Behardien ready to step up for SA

Farhaan Behardien
Farhaan Behardien

‘I’ve been preparing for this since I was a little boy’

FARHAAN Behardien is used to people not wanting him around.

For instance, when he took two runs off the first ball of the 49th over of South Africa’s innings against West Indies in Sydney last Friday.

And that with AB de Villiers incandescent on 127 not out. What did Behardien think he was doing putting himself back on strike?

“When I ran two, the crowd booed me,” Behardien said yesterday. “My friends back home, they actually made a joke. They sent me a message and we had a good chuckle about it.”

So Behardien was fully prepared to see the disappointment on the gathered journalists’ faces in Canberra yesterday when he and not the advertised Dale Steyn pitched up for the Proteas press conference.

Apparently, the fires near Steyn’s home at Stonehurst in Cape Town prevented him from talking to reporters.

Steyn’s best statistic of the tournament going into South Africa’s game against Ireland early this morning is that he is 46th among wicket-takers.

He does not rate in the top 50 in average, economy rate or strike rate.

And Steyn, who would play his 100th one-day international if he took the field today, is the highest ranked bowler at the World Cup.

By his skyscraper standards, Steyn has had a simplex of a tournament. And now this – a mountain fire threatening his home.

“Of course, it does affect you in some sort of way, but we have quite a strong support structure around us: the people and the friends and the family that’s here,” Behardien said.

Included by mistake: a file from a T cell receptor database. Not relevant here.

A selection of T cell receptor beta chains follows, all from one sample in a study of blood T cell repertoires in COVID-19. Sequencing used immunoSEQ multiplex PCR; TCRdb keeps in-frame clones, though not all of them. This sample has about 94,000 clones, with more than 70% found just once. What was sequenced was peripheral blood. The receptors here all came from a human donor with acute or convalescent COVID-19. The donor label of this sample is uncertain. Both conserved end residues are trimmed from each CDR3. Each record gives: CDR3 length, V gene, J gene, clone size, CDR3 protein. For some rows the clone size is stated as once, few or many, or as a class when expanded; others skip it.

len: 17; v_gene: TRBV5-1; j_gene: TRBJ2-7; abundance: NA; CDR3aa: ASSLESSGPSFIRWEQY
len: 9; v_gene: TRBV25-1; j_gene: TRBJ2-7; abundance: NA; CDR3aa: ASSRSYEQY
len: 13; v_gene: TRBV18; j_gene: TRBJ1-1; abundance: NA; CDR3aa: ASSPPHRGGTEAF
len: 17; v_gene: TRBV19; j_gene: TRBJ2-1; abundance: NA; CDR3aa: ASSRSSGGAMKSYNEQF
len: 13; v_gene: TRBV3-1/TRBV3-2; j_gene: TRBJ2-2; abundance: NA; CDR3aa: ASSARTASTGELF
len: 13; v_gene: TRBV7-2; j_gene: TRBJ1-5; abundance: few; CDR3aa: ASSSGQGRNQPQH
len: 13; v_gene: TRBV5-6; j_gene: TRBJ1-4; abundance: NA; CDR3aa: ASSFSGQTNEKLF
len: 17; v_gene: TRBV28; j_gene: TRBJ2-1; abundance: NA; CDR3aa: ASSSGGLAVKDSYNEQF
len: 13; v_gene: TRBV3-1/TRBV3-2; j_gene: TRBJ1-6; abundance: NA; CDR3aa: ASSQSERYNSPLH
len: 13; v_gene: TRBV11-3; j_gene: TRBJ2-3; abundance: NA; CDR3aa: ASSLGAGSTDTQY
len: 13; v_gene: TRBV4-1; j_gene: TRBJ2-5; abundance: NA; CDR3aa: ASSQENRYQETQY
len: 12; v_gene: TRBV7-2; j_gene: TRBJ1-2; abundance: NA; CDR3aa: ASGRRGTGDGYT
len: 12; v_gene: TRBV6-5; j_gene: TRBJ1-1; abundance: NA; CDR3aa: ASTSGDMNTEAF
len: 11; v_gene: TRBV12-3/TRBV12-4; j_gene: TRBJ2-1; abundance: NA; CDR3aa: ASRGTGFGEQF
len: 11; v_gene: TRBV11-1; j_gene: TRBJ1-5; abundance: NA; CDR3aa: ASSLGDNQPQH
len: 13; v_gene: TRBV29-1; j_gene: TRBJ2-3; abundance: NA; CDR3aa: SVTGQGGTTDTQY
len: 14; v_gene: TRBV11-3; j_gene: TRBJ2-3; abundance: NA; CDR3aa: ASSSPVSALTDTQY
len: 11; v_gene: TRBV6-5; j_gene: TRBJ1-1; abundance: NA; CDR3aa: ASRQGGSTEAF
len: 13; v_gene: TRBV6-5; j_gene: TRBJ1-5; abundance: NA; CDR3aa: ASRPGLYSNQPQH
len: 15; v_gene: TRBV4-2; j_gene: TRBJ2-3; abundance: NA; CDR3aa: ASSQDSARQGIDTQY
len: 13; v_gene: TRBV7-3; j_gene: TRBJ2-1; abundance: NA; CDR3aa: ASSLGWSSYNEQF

“If there’s any opportunity to help them out or to be a comfort shoulder or whatever, we’ll do so.”

Steyn could answer the questions about him with a dominant performance against the Irish today.

“I’ve faced him a few times on the domestic scene, and it’s not fun when he’s at full tilt,” Behardien said.

But, in a team studded with stars like De Villiers and Steyn, Behardien struggles to stick out.

De Villiers is a phenomenon from a distance. What is he like in the dressing room?

“It’s overwhelming. It’s bewilderment. It’s all of the above. It’s just jaw-dropping stuff.”

That did not make Behardien feel like a second-class citizen. “It’s been coming a long time, for 20 years. I’ve been preparing for this since I was a little boy.”

What with Steyn having fallen victim to a sore throat early in the piece, De Villiers overcoming gastro to shoot the lights out in Sydney, Vernon Philander hobbled by a hamstring injury and JP Duminy suffering from a side strain, added responsibility was just a niggle away for players like Behardien.

“You never know, there might be an injury or somebody might pick up a stomach bug, or whatever. The emphasis is on the 15 instead of just the XI.”

Besides, sometimes even low-key players have the last laugh. Like Behardien did after the crowd booed him on Friday: “Luckily I hit the next ball for six.”

-Telford Vice

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